Genes, Development And Behavior
Department of Translational Neuroscience
Utrecht, The Netherlands

Student Projects

Molecular biology of axon growth

Aim: identify the molecules that control axon growth
Experimental work: microarray & microRNA array analysis, quantitative PCR, gene cloning, cell biology, gene transfer, neuron culture, microscopy
Contact: Jeroen Pasterkamp

Development of striatal and dopaminergic pathways

Aim: understand how mesostriatal circuits are wired
Experimental work: in situ hybridization, neuroanatomy, immunocytochemistry, FACS and microarray analysis, cell and explant culture, in utero electroporation, genetic mouse models, microscopy
Contact: Jeroen Pasterkamp

Identification of receptor and intracellular signalling proteins involved in axon guidance

Aim: determine how neurons sense and respond to axon growth and guidance cues
Experimental work: proteomics, biochemistry, cell biology, in situ hybridization, neuroanatomy, immunocytochemistry, genetic mouse models, microscopy
Contact: Jeroen Pasterkamp

The molecular basis of ALS

Aim: characterize recently identified ALS susceptibility genes (in collaboration with Department of Neurology, UMC Utrecht)
Experimental work: cell biology, in situ hybridization, neuroanatomy, immunocytochemistry, genetic mouse models, microscopy.
Contact: Jeroen Pasterkamp

Role of genes in energy balance and feeding behavior

Aim: determine the role of genes in the brain by studying gene expression and local knockdown of genes by RNAi
Experimental work: injection of AAV in rat brain, behavioural analysis, neuroanatomy

Contact: Roger Adan

Unravelling mechanisms of overconsumption

Aim: determine the neural substrate that underlies overconsumption
Experimental work: behavioural analysis, neuroanatomical techniques (in situ hybridisation etc)

Contact: Roger Adan

G-protein coupled receptors and synaptic integration in the ventral tegmental area

Aim: determine how GPCRs regulate excitatory and inhibitory input to dopamine neurons in the VTA.
Experimental work: whole-cell patch clamp recordings, pharmacology, immunohistochemistry

Contact: Geert M.J. Ramakers

The role of axon guidance molecules in acticity-dependent synaptic plasticity in the hippocampus

Aim: determine if and how axon guidance molecules regulate LTP and LTD in the CA1 field of the hippocampus.
Experimental work: field potential recordings, pharmacology

Contact: Geert M.J. Ramakers

The role of G-protein coupled receptors in cellular and synaptic plasticity in the striatum

Aim: determine how GPCRs regulate cellular excitability and excitatory and inhibitory input to medium spiny neurons in the striatum.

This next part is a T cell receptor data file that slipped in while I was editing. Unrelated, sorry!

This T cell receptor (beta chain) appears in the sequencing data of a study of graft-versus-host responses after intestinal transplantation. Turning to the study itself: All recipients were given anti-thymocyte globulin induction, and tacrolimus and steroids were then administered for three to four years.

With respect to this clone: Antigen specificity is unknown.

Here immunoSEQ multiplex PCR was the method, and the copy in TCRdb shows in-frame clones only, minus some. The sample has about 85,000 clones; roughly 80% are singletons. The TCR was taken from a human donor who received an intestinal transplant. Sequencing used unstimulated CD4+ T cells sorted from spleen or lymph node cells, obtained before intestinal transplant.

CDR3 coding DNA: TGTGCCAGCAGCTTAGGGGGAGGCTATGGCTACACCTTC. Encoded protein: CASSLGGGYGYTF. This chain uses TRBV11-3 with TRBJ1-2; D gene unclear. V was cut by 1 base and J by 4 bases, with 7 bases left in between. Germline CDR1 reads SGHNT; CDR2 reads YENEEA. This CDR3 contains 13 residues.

Experimental work: whole-cell patch clamp recordings, pharmacology, immunohistochemistry

Contact: Geert M.J. Ramakers

Measuring dopamine overflow in the striatum using fast scan cyclic voltammetry

Aim: quantify stimulus-induced dopamine overflow in the striatum and determine the effect of repeated drug exposure on stimulus-induced dopamine overflow.
Experimental work: fast scan cyclic voltammetry, pharmacology

Contact: Geert M.J. Ramakers

Striatal substrates of cocaine addiction

Aim: determine how alterations in dopamine and glutamate neurotransmission in the rat striatum underlie the progression of cocaine use to cocaine addiction.
Experimental work: drug self-administration, stereotaxic surgery, behavioral pharmacology

Contact: Louk Vanderschuren

The neurobiology of social motivation and reward

Aim: determine which neural systems are involved in the motivational and rewarding properties of social play behavior in adolescent rats.
Experimental work: place conditioning, runway conditioning, visual analysis of behavior, behavioral pharmacology

Contact: Louk Vanderschuren

The genetic basis of alcohol abuse

Aim: determine which genes are responsible for the escalation of alcohol intake in mice.
Experimental work: drug self-administration, PCR, in situ hydridisation

Contact: Louk Vanderschuren

Functional Characterization of a Bacterial Cyclic Nucleotide Regulated K+-channel

Cyclic nucleotides (cNMPs) are important secondary messenger molecules that mediate a multitude of processes by activating several different proteins in the signalling cascade. One such family of proteins relates to ion channels. Upon binding cNMPs the channels open, which results in change in membrane potential of cells. Channels regulated by cNMPs have been extensively characterized in sensory systems like rod- and cone-photoreceptors, and excitatory cells in heart and brain, but the molecular mechanism of activation remains poorly understood. The aim of the current project is to comprehend the effects of ligand binding on channel opening.